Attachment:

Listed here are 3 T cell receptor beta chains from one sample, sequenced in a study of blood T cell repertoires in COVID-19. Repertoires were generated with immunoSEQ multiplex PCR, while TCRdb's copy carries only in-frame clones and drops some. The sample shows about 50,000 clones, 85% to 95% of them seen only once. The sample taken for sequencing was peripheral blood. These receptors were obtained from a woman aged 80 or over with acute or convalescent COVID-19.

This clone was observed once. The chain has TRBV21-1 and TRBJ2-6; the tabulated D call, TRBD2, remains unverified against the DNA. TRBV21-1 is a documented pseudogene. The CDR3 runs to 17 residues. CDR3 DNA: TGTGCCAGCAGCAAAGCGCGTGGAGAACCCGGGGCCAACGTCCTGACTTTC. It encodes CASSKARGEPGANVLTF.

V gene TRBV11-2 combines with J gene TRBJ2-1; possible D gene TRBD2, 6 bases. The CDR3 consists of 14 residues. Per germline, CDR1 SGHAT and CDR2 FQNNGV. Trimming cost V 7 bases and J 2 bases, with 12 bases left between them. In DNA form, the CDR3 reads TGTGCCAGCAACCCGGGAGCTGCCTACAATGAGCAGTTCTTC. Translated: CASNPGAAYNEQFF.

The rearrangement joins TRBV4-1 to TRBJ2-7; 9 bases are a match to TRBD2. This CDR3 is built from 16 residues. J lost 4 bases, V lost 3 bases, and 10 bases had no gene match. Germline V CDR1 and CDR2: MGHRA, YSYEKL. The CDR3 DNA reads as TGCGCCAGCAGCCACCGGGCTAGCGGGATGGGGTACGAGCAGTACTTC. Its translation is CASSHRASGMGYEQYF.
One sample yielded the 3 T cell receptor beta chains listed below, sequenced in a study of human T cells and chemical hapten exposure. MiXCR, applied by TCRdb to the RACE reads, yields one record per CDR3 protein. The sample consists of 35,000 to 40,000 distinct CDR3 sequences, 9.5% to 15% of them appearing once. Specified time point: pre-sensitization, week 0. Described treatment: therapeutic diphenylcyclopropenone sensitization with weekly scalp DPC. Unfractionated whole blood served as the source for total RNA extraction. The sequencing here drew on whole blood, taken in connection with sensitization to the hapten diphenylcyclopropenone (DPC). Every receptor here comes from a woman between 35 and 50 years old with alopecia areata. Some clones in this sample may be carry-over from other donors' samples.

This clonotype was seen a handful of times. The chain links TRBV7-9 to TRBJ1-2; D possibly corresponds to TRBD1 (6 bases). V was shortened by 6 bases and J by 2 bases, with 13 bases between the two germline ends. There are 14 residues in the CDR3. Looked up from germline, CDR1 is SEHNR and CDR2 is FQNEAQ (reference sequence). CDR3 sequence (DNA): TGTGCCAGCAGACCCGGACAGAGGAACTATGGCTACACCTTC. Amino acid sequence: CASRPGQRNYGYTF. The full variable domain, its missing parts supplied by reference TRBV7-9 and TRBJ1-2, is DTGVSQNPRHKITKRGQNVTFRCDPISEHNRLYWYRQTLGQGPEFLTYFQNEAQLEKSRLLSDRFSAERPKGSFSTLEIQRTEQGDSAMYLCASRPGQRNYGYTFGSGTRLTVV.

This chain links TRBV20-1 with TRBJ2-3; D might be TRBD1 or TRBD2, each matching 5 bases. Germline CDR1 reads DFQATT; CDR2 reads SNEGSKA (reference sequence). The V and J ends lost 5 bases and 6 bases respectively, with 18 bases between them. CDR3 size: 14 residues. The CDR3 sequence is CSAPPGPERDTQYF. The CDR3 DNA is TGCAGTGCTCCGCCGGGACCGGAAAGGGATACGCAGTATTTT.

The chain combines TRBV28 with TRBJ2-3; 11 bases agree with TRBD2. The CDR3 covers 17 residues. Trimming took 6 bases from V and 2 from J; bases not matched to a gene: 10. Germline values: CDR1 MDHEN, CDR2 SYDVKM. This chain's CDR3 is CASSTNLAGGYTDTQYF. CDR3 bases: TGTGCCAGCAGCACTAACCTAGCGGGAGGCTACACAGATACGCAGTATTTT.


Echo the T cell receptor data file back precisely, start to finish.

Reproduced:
Listed here are 3 T cell receptor beta chains from one sample, sequenced in a study of blood T cell repertoires in COVID-19. Repertoires were generated with immunoSEQ multiplex PCR, while TCRdb's copy carries only in-frame clones and drops some. The sample shows about 50,000 clones, 85% to 95% of them seen only once. The sample taken for sequencing was peripheral blood. These receptors were obtained from a woman aged 80 or over with acute or convalescent COVID-19.

This clone was observed once. The chain has TRBV21-1 and TRBJ2-6; the tabulated D call, TRBD2, remains unverified against the DNA. TRBV21-1 is a documented pseudogene. The CDR3 runs to 17 residues. CDR3 DNA: TGTGCCAGCAGCAAAGCGCGTGGAGAACCCGGGGCCAACGTCCTGACTTTC. It encodes CASSKARGEPGANVLTF.

V gene TRBV11-2 combines with J gene TRBJ2-1; possible D gene TRBD2, 6 bases. The CDR3 consists of 14 residues. Per germline, CDR1 SGHAT and CDR2 FQNNGV. Trimming cost V 7 bases and J 2 bases, with 12 bases left between them. In DNA form, the CDR3 reads TGTGCCAGCAACCCGGGAGCTGCCTACAATGAGCAGTTCTTC. Translated: CASNPGAAYNEQFF.

The rearrangement joins TRBV4-1 to TRBJ2-7; 9 bases are a match to TRBD2. This CDR3 is built from 16 residues. J lost 4 bases, V lost 3 bases, and 10 bases had no gene match. Germline V CDR1 and CDR2: MGHRA, YSYEKL. The CDR3 DNA reads as TGCGCCAGCAGCCACCGGGCTAGCGGGATGGGGTACGAGCAGTACTTC. Its translation is CASSHRASGMGYEQYF.
One sample yielded the 3 T cell receptor beta chains listed below, sequenced in a study of human T cells and chemical hapten exposure. MiXCR, applied by TCRdb to the RACE reads, yields one record per CDR3 protein. The sample consists of 35,000 to 40,000 distinct CDR3 sequences, 9.5% to 15% of them appearing once. Specified time point: pre-sensitization, week 0. Described treatment: therapeutic diphenylcyclopropenone sensitization with weekly scalp DPC. Unfractionated whole blood served as the source for total RNA extraction. The sequencing here drew on whole blood, taken in connection with sensitization to the hapten diphenylcyclopropenone (DPC). Every receptor here comes from a woman between 35 and 50 years old with alopecia areata. Some clones in this sample may be carry-over from other donors' samples.

This clonotype was seen a handful of times. The chain links TRBV7-9 to TRBJ1-2; D possibly corresponds to TRBD1 (6 bases). V was shortened by 6 bases and J by 2 bases, with 13 bases between the two germline ends. There are 14 residues in the CDR3. Looked up from germline, CDR1 is SEHNR and CDR2 is FQNEAQ (reference sequence). CDR3 sequence (DNA): TGTGCCAGCAGACCCGGACAGAGGAACTATGGCTACACCTTC. Amino acid sequence: CASRPGQRNYGYTF. The full variable domain, its missing parts supplied by reference TRBV7-9 and TRBJ1-2, is DTGVSQNPRHKITKRGQNVTFRCDPISEHNRLYWYRQTLGQGPEFLTYFQNEAQLEKSRLLSDRFSAERPKGSFSTLEIQRTEQGDSAMYLCASRPGQRNYGYTFGSGTRLTVV.

This chain links TRBV20-1 with TRBJ2-3; D might be TRBD1 or TRBD2, each matching 5 bases. Germline CDR1 reads DFQATT; CDR2 reads SNEGSKA (reference sequence). The V and J ends lost 5 bases and 6 bases respectively, with 18 bases between them. CDR3 size: 14 residues. The CDR3 sequence is CSAPPGPERDTQYF. The CDR3 DNA is TGCAGTGCTCCGCCGGGACCGGAAAGGGATACGCAGTATTTT.

The chain combines TRBV28 with TRBJ2-3; 11 bases agree with TRBD2. The CDR3 covers 17 residues. Trimming took 6 bases from V and 2 from J; bases not matched to a gene: 10. Germline values: CDR1 MDHEN, CDR2 SYDVKM. This chain's CDR3 is CASSTNLAGGYTDTQYF. CDR3 bases: TGTGCCAGCAGCACTAACCTAGCGGGAGGCTACACAGATACGCAGTATTTT.